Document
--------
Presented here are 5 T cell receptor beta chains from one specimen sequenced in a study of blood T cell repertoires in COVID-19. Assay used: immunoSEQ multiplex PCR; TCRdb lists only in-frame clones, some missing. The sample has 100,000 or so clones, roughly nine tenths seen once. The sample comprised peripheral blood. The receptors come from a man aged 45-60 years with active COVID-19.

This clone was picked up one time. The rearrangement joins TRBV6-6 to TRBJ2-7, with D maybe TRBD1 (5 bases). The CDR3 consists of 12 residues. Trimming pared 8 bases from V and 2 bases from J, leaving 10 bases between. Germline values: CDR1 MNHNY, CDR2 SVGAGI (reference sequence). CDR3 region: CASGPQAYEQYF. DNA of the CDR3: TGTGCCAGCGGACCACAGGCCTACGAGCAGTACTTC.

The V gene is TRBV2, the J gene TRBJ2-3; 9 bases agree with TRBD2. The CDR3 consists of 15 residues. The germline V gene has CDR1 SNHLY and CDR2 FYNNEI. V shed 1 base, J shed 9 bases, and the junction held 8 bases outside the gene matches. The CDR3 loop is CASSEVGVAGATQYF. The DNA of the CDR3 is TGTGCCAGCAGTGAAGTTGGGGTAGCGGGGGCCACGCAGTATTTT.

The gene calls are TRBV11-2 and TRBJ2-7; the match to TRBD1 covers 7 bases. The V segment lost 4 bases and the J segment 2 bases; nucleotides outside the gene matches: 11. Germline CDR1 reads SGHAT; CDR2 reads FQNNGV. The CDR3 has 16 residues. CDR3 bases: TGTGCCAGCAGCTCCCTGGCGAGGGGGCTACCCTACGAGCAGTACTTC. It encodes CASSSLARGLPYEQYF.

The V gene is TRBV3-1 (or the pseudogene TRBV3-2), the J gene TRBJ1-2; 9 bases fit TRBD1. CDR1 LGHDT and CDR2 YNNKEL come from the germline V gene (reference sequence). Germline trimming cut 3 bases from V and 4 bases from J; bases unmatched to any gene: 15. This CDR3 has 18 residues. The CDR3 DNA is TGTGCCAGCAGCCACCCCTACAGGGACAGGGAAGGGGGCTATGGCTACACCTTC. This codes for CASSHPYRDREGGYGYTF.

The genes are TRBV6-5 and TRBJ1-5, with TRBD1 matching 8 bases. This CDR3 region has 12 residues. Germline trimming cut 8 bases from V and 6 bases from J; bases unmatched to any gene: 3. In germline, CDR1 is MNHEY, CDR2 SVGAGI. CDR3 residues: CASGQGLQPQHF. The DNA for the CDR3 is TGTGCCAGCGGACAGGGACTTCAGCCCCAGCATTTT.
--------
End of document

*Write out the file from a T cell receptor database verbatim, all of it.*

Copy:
Presented here are 5 T cell receptor beta chains from one specimen sequenced in a study of blood T cell repertoires in COVID-19. Assay used: immunoSEQ multiplex PCR; TCRdb lists only in-frame clones, some missing. The sample has 100,000 or so clones, roughly nine tenths seen once. The sample comprised peripheral blood. The receptors come from a man aged 45-60 years with active COVID-19.

This clone was picked up one time. The rearrangement joins TRBV6-6 to TRBJ2-7, with D maybe TRBD1 (5 bases). The CDR3 consists of 12 residues. Trimming pared 8 bases from V and 2 bases from J, leaving 10 bases between. Germline values: CDR1 MNHNY, CDR2 SVGAGI (reference sequence). CDR3 region: CASGPQAYEQYF. DNA of the CDR3: TGTGCCAGCGGACCACAGGCCTACGAGCAGTACTTC.

The V gene is TRBV2, the J gene TRBJ2-3; 9 bases agree with TRBD2. The CDR3 consists of 15 residues. The germline V gene has CDR1 SNHLY and CDR2 FYNNEI. V shed 1 base, J shed 9 bases, and the junction held 8 bases outside the gene matches. The CDR3 loop is CASSEVGVAGATQYF. The DNA of the CDR3 is TGTGCCAGCAGTGAAGTTGGGGTAGCGGGGGCCACGCAGTATTTT.

The gene calls are TRBV11-2 and TRBJ2-7; the match to TRBD1 covers 7 bases. The V segment lost 4 bases and the J segment 2 bases; nucleotides outside the gene matches: 11. Germline CDR1 reads SGHAT; CDR2 reads FQNNGV. The CDR3 has 16 residues. CDR3 bases: TGTGCCAGCAGCTCCCTGGCGAGGGGGCTACCCTACGAGCAGTACTTC. It encodes CASSSLARGLPYEQYF.

The V gene is TRBV3-1 (or the pseudogene TRBV3-2), the J gene TRBJ1-2; 9 bases fit TRBD1. CDR1 LGHDT and CDR2 YNNKEL come from the germline V gene (reference sequence). Germline trimming cut 3 bases from V and 4 bases from J; bases unmatched to any gene: 15. This CDR3 has 18 residues. The CDR3 DNA is TGTGCCAGCAGCCACCCCTACAGGGACAGGGAAGGGGGCTATGGCTACACCTTC. This codes for CASSHPYRDREGGYGYTF.

The genes are TRBV6-5 and TRBJ1-5, with TRBD1 matching 8 bases. This CDR3 region has 12 residues. Germline trimming cut 8 bases from V and 6 bases from J; bases unmatched to any gene: 3. In germline, CDR1 is MNHEY, CDR2 SVGAGI. CDR3 residues: CASGQGLQPQHF. The DNA for the CDR3 is TGTGCCAGCGGACAGGGACTTCAGCCCCAGCATTTT.